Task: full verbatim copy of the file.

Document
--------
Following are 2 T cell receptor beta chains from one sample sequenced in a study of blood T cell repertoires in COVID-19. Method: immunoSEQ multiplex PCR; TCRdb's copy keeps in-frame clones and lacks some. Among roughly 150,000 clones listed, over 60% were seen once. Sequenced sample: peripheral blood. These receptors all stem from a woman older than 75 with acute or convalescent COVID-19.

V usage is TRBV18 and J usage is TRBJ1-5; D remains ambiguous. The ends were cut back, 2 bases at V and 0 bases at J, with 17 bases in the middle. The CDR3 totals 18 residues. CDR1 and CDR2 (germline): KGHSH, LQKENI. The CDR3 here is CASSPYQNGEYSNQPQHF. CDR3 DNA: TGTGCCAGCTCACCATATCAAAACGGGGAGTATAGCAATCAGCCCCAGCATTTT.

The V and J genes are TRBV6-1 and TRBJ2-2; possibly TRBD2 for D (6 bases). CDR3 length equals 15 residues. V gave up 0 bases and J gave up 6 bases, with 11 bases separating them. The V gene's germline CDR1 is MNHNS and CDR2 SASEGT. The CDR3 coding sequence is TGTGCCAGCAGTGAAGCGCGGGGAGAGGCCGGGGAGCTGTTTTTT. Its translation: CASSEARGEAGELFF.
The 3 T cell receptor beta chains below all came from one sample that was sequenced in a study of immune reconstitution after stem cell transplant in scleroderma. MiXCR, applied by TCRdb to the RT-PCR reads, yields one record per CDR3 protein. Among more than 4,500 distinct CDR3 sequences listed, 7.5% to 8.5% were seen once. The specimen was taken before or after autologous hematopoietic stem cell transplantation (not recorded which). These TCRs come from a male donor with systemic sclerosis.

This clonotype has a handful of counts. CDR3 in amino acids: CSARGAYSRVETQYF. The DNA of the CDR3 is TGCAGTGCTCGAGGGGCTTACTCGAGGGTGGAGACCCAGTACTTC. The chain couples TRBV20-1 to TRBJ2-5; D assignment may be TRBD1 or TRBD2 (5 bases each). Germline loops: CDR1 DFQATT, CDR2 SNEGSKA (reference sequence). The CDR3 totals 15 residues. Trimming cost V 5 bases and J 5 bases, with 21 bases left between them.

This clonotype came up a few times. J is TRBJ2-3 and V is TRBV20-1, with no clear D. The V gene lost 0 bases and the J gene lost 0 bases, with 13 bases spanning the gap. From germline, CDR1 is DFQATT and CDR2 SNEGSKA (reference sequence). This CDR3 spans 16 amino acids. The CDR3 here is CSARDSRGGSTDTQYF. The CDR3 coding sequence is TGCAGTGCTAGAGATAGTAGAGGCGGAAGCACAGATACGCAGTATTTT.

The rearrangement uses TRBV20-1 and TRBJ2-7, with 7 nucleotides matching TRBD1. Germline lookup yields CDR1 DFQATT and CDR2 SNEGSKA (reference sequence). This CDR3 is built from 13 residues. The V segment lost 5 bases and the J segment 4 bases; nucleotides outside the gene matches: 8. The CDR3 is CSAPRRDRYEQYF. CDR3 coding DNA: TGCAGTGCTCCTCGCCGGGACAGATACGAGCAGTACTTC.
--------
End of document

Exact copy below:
Following are 2 T cell receptor beta chains from one sample sequenced in a study of blood T cell repertoires in COVID-19. Method: immunoSEQ multiplex PCR; TCRdb's copy keeps in-frame clones and lacks some. Among roughly 150,000 clones listed, over 60% were seen once. Sequenced sample: peripheral blood. These receptors all stem from a woman older than 75 with acute or convalescent COVID-19.

V usage is TRBV18 and J usage is TRBJ1-5; D remains ambiguous. The ends were cut back, 2 bases at V and 0 bases at J, with 17 bases in the middle. The CDR3 totals 18 residues. CDR1 and CDR2 (germline): KGHSH, LQKENI. The CDR3 here is CASSPYQNGEYSNQPQHF. CDR3 DNA: TGTGCCAGCTCACCATATCAAAACGGGGAGTATAGCAATCAGCCCCAGCATTTT.

The V and J genes are TRBV6-1 and TRBJ2-2; possibly TRBD2 for D (6 bases). CDR3 length equals 15 residues. V gave up 0 bases and J gave up 6 bases, with 11 bases separating them. The V gene's germline CDR1 is MNHNS and CDR2 SASEGT. The CDR3 coding sequence is TGTGCCAGCAGTGAAGCGCGGGGAGAGGCCGGGGAGCTGTTTTTT. Its translation: CASSEARGEAGELFF.
The 3 T cell receptor beta chains below all came from one sample that was sequenced in a study of immune reconstitution after stem cell transplant in scleroderma. MiXCR, applied by TCRdb to the RT-PCR reads, yields one record per CDR3 protein. Among more than 4,500 distinct CDR3 sequences listed, 7.5% to 8.5% were seen once. The specimen was taken before or after autologous hematopoietic stem cell transplantation (not recorded which). These TCRs come from a male donor with systemic sclerosis.

This clonotype has a handful of counts. CDR3 in amino acids: CSARGAYSRVETQYF. The DNA of the CDR3 is TGCAGTGCTCGAGGGGCTTACTCGAGGGTGGAGACCCAGTACTTC. The chain couples TRBV20-1 to TRBJ2-5; D assignment may be TRBD1 or TRBD2 (5 bases each). Germline loops: CDR1 DFQATT, CDR2 SNEGSKA (reference sequence). The CDR3 totals 15 residues. Trimming cost V 5 bases and J 5 bases, with 21 bases left between them.

This clonotype came up a few times. J is TRBJ2-3 and V is TRBV20-1, with no clear D. The V gene lost 0 bases and the J gene lost 0 bases, with 13 bases spanning the gap. From germline, CDR1 is DFQATT and CDR2 SNEGSKA (reference sequence). This CDR3 spans 16 amino acids. The CDR3 here is CSARDSRGGSTDTQYF. The CDR3 coding sequence is TGCAGTGCTAGAGATAGTAGAGGCGGAAGCACAGATACGCAGTATTTT.

The rearrangement uses TRBV20-1 and TRBJ2-7, with 7 nucleotides matching TRBD1. Germline lookup yields CDR1 DFQATT and CDR2 SNEGSKA (reference sequence). This CDR3 is built from 13 residues. The V segment lost 5 bases and the J segment 4 bases; nucleotides outside the gene matches: 8. The CDR3 is CSAPRRDRYEQYF. CDR3 coding DNA: TGCAGTGCTCCTCGCCGGGACAGATACGAGCAGTACTTC.